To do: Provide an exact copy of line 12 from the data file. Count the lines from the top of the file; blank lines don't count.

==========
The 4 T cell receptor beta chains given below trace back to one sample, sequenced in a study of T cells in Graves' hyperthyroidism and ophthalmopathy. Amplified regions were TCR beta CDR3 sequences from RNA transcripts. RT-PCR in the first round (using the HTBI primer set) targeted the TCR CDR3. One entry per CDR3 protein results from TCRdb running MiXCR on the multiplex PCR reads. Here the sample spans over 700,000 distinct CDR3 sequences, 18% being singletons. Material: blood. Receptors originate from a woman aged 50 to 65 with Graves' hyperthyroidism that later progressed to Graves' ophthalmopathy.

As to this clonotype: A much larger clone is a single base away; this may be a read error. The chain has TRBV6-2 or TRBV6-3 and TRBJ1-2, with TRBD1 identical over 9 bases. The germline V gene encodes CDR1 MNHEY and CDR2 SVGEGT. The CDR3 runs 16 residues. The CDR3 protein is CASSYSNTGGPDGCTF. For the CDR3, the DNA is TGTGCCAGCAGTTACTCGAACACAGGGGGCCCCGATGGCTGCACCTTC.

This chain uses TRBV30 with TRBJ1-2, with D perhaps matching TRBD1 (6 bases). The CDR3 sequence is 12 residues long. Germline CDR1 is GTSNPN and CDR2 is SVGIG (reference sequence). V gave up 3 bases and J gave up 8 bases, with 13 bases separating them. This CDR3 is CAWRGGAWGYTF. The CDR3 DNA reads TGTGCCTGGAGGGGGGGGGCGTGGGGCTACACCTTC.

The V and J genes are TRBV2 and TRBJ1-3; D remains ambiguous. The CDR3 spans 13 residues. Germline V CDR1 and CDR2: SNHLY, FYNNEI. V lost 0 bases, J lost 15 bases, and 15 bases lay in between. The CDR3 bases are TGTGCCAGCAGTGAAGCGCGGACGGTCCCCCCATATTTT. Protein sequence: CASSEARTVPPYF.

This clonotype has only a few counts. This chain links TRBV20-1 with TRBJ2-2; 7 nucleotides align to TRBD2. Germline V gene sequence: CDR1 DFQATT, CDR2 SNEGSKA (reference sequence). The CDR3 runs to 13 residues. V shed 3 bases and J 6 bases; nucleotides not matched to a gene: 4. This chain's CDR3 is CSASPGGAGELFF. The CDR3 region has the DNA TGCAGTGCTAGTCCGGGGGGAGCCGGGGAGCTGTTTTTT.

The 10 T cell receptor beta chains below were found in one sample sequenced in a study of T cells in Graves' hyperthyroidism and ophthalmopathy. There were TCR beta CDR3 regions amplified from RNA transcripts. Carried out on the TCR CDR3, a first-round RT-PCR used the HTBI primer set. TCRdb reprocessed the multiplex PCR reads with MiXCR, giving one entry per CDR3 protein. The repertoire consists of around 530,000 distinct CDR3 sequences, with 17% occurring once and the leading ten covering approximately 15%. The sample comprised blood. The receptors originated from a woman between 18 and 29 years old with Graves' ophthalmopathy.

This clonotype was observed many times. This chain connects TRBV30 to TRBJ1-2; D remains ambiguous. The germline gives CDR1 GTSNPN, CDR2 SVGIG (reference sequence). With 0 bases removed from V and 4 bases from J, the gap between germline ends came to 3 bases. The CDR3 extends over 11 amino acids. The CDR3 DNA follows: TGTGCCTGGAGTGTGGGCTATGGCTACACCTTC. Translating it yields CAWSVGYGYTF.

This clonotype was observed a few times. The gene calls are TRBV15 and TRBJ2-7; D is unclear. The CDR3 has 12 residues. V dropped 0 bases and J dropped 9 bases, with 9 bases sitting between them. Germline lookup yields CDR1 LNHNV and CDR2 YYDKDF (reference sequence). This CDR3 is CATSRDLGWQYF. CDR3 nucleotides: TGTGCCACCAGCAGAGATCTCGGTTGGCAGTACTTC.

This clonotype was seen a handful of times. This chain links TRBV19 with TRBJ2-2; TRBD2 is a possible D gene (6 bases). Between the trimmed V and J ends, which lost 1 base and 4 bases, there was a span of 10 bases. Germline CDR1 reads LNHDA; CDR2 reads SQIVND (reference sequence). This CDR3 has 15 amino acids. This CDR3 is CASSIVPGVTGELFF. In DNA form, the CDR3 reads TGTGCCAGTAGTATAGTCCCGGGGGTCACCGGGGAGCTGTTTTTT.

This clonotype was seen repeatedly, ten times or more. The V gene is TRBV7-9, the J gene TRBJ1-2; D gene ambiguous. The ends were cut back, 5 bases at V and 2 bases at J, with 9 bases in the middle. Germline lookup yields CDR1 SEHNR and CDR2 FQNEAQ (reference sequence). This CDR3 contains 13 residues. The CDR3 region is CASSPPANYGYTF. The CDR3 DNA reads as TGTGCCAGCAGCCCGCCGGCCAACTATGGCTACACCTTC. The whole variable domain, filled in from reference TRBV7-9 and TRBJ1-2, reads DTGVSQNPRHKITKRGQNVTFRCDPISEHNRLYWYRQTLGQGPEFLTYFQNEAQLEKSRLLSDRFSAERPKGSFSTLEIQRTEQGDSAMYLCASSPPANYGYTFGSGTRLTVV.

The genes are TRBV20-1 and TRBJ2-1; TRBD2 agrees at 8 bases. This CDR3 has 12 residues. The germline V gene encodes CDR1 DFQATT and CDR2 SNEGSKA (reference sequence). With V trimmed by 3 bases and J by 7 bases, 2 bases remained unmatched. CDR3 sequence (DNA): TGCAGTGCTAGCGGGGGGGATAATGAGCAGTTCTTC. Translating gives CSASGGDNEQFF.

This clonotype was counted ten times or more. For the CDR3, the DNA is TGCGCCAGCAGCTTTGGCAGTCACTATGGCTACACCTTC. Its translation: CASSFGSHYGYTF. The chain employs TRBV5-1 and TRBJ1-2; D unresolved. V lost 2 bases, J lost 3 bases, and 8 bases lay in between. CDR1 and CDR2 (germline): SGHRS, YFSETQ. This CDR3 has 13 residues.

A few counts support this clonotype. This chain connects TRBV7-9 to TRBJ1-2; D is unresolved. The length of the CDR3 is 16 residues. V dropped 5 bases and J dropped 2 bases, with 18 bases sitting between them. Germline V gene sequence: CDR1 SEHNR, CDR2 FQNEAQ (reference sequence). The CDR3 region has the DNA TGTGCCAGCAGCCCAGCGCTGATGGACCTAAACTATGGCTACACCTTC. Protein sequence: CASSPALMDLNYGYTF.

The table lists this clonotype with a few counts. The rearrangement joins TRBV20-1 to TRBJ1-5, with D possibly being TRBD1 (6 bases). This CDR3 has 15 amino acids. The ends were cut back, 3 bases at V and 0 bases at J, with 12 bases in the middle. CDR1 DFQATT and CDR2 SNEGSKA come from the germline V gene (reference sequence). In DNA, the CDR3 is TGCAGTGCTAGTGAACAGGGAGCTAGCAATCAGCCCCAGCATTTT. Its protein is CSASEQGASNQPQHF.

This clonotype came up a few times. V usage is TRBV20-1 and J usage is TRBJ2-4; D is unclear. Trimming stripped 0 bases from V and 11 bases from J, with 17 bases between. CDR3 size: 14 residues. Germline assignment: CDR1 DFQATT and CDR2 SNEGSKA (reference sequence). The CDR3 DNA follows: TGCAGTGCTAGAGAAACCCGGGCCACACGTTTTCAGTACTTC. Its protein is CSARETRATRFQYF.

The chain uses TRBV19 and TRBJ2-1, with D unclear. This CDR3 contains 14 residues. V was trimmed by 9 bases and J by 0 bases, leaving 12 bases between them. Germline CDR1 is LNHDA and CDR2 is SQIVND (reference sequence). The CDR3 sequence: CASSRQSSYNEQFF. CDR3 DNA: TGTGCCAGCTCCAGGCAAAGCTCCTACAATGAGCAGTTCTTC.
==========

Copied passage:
This clonotype was counted ten times or more. For the CDR3, the DNA is TGCGCCAGCAGCTTTGGCAGTCACTATGGCTACACCTTC. Its translation: CASSFGSHYGYTF. The chain employs TRBV5-1 and TRBJ1-2; D unresolved. V lost 2 bases, J lost 3 bases, and 8 bases lay in between. CDR1 and CDR2 (germline): SGHRS, YFSETQ. This CDR3 has 13 residues.